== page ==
Puzo's finest achievement, the one that kept millions of readers turning each page, was his gift for giving each character more personality than just what the book's plot requires of them. His characters have depth: to use a publicist's phrase, they "jump off the page." The smaller, minor characters in any novel are bound to be stereotypes, but Puzo gives all, down to the least significant, some aspect that contradicts their stereotype, hinting at a full, breathing person passing through the story. Kay's father, for instance, only appears in the book for a few pages. He is a New England minister who is approached by the police about his daughter's involvement with organized crime and sexual relations with a suspected murderer. A less intelligent book would have made him act according to type, blowing up with anger or curling with hidden rage.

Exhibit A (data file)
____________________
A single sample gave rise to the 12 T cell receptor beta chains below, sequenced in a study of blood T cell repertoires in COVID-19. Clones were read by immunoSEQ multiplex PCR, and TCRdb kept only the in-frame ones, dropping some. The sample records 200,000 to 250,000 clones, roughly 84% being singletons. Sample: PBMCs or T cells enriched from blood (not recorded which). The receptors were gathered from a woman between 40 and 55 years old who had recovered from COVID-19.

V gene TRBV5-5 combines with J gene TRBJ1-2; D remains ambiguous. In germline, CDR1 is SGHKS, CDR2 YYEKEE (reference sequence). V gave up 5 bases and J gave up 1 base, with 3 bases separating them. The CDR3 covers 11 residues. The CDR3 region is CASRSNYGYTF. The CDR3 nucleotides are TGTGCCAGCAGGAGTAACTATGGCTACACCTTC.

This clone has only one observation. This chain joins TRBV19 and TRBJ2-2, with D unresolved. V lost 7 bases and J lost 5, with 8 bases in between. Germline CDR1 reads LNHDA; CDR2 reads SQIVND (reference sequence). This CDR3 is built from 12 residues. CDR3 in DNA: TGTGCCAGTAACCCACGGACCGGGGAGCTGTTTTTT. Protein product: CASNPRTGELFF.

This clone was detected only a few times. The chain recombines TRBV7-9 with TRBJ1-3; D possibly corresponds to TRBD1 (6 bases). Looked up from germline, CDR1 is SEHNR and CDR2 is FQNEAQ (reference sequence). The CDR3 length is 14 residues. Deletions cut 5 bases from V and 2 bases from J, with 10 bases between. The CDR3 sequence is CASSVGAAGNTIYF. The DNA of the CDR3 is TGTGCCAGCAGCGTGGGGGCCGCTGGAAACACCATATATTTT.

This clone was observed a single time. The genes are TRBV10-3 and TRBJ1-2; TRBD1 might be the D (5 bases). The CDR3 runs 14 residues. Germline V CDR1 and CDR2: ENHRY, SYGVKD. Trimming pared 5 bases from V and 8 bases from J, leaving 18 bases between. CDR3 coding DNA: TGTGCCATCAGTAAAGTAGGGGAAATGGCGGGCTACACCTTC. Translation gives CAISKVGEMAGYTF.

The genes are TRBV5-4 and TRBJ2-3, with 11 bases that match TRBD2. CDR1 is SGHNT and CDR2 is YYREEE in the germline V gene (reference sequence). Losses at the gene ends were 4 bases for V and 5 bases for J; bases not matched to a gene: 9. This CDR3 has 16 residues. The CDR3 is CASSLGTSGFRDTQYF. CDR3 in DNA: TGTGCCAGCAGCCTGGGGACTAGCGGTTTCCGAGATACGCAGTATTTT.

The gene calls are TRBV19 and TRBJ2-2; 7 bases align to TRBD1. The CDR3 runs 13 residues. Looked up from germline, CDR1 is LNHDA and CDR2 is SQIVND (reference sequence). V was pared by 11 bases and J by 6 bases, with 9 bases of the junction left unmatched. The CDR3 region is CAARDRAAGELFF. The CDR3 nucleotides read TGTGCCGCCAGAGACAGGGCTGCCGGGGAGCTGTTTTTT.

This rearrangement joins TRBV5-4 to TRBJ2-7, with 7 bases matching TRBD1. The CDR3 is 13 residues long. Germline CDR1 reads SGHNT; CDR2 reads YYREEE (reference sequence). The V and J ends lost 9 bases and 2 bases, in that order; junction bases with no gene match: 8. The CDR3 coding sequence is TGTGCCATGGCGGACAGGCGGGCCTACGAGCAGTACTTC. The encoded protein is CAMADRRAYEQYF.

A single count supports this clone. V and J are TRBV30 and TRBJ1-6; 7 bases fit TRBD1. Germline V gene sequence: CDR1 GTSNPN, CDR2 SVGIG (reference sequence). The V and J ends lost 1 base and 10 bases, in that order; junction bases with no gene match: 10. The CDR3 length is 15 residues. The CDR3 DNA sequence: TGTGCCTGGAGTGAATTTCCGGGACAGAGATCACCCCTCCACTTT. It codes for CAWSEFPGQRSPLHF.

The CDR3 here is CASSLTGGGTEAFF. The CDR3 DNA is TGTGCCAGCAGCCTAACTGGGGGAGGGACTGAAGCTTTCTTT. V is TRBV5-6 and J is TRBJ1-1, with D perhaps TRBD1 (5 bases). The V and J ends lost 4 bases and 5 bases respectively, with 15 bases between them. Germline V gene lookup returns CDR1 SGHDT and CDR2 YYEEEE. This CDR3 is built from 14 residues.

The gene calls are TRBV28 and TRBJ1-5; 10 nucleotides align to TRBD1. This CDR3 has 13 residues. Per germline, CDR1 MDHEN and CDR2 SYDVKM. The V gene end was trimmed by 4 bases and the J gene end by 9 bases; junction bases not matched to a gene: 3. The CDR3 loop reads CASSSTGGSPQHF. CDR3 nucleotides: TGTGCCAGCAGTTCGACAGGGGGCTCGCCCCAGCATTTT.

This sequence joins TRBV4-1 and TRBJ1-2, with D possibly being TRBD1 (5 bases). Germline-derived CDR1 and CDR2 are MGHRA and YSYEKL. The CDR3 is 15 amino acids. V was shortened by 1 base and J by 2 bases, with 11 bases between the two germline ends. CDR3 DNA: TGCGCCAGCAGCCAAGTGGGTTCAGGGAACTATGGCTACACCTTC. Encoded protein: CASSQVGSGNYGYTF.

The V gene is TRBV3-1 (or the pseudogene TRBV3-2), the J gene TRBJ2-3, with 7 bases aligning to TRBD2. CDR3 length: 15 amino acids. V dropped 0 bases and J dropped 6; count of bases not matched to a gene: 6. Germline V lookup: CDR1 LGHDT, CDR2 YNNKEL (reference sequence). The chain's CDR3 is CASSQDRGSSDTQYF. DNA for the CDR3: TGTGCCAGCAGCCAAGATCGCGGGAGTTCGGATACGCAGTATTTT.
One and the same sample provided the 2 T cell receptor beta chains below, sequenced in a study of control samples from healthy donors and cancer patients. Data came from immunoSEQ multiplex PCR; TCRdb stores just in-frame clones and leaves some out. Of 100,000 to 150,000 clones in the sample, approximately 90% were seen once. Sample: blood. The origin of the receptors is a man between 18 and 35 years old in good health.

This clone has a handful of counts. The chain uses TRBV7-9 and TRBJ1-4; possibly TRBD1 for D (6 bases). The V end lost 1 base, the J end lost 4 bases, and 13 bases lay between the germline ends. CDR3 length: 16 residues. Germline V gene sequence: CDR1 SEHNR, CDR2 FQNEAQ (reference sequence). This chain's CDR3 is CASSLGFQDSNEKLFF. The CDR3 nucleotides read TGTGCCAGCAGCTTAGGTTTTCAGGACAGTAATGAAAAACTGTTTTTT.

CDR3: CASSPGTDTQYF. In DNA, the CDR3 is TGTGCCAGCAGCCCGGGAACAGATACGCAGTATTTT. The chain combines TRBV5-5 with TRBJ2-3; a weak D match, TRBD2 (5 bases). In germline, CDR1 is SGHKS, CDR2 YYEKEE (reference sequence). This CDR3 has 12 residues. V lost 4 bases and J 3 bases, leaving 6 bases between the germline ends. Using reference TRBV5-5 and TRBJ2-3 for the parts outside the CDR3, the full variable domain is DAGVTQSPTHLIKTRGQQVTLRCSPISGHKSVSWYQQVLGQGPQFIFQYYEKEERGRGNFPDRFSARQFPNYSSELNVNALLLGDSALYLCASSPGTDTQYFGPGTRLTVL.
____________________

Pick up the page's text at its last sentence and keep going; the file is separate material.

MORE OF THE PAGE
Puzo has him behave with unexpected gentleness toward his daughter and firmness toward the police, giving readers a sharp little surprise without violating what little we know about this man. From the baker who is delighted with his little part of a Mafia wedding to Neri, the family-oriented hit man, the characters have a human touch that takes them beyond just being tools of the plot.At the next level of characterization Puzo has the three Corleone boys. Independently, none is able to blossom beyond a flat characterization, but it is Puzo's luck or genius to have them all packaged together as a group. Sonny nearly reaches the depths of a vaudevillian comic character with his hotblooded Mediterranean passions: swarthy, oversexed, and impetuous, he seems more like the sort of character that would be created by someone who had never met a real live Italian..